More and more - and with every reference to 1976/1977 - that's the feeling I get. At the moment, it appears that most systems are go for a very memorable winter in Texas. Maybe even Portastorm will get some love from the cold and snow machine.

And when Wxman57 is all but conceding that fact in September, well...either a winter to remember is forthcoming. Or a complete bust!
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Re: Re:

#96 Postby Portastorm » Thu Sep 11, 2014 5:43 pm

Texas Snowman wrote:
Ntxw wrote:Jb posted the JMA that goes out to December and it is saying everything most of us has been saying. Powerful Alaskan ridge, very low heights across the southern US and some -NAO. Frankly, could be a harsh winter.


More and more - and with every reference to 1976/1977 - that's the feeling I get. At the moment, it appears that most systems are go for a very memorable winter in Texas. Maybe even Portastorm will get some love from the cold and snow machine.

And when Wxman57 is all but conceding that fact in September, well...either a winter to remember is forthcoming. Or a complete bust!


Besides a couple of nice, crippling winter weather events for the Austin area, I'd like to see the Texas Winter 2014-2015 thread top 600 pages! We did 500 this past winter. Why not 600?! :cheesy:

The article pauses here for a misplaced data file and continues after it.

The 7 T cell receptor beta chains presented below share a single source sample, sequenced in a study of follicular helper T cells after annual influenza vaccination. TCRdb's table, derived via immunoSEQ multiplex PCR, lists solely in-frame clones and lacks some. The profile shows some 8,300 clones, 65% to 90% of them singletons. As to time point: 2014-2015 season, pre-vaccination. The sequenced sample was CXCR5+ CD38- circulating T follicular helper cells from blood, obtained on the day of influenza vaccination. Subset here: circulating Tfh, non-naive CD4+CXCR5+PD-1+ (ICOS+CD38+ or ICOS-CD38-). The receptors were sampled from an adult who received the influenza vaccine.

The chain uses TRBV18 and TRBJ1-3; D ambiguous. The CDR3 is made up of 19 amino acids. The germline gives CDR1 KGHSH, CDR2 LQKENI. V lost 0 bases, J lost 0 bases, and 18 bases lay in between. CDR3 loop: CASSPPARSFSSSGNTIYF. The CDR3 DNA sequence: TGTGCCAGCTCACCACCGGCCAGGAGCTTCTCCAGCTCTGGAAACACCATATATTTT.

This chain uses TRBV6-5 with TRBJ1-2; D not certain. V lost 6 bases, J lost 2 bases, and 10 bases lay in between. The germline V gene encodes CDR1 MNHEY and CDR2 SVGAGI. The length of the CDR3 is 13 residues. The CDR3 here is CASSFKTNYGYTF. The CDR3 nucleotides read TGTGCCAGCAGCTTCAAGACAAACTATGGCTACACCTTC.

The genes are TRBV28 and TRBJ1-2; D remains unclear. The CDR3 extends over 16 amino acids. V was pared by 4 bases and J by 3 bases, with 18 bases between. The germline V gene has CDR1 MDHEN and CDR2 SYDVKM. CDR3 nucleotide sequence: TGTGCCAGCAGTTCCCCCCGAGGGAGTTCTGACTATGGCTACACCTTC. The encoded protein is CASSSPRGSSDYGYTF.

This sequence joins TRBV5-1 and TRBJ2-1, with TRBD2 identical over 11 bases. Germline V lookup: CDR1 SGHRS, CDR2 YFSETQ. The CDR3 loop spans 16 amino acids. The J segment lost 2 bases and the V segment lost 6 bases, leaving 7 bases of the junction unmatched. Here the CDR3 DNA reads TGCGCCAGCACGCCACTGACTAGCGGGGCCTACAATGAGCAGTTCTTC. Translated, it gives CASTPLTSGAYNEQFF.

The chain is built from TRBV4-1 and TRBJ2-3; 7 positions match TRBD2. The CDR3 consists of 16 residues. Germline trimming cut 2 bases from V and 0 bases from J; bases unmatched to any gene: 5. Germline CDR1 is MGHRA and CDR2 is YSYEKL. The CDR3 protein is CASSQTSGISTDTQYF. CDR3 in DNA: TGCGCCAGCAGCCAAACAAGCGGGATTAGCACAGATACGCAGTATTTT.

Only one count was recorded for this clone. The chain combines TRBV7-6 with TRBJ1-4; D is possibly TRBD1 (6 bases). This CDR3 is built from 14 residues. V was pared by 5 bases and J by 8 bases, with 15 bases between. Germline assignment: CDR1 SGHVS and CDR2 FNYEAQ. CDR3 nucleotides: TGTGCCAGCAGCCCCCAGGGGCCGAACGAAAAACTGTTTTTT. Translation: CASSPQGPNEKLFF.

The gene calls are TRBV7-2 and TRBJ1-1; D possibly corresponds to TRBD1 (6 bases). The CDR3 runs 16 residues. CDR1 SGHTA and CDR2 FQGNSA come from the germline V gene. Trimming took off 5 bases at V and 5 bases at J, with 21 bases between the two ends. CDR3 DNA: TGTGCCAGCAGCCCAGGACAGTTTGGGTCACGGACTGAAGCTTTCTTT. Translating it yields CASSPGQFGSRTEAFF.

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#97 Postby TheProfessor » Thu Sep 11, 2014 6:31 pm

:uarrow: Only 600? :x If we have a winter even close to 2009-2010 but this time for a lot more of the state I'm expecting at least 700. :D Can't wait!!
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#98 Postby Janie2006 » Thu Sep 11, 2014 9:10 pm

Well, I'm on this forum, so that's a guaranteed boost of 25 pages at least. :eek:

It is somewhat gratifying, I admit, to see JB come onboard with what we're thinking as well, although (1) it is completely possible that we bust everything and (2) those peeps have been saying much of the same thing for awhile now as well. My feeling is that it's going to be rather harsh. With Wxman conceding summer, it's the icing on the cake. All we have to do now is make certain we don't bust it. :lol:
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#99 Postby Ntxw » Fri Sep 12, 2014 7:28 am

We are more than happy to have you post here with us Janie! I want to see the page count beaten from last year as well! We had a lot of ice/cold and threats throughout the state but not a lot of snow. If we could get a decent snowstorm for each of the big metros we can easily get 600 at least.
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Re: Texas Winter 2014-2015

#100 Postby orangeblood » Fri Sep 12, 2014 11:30 am

Ntxw wrote:With the way things are setting up over the Pacific, I only see two years that really stick out. 1976 and 1977 as analogs thus far when trying to match SST's. Some pre 1950 years but data back then isn't reliable. 2009 is next best fit. Should have a better feel in October looking at atmospheric responses.


If it's anything close to 76-77, this thread will easily reach 600 pages...that winter started off out of the gates quickly, with a big North Texas snow storm in the middle of November 1976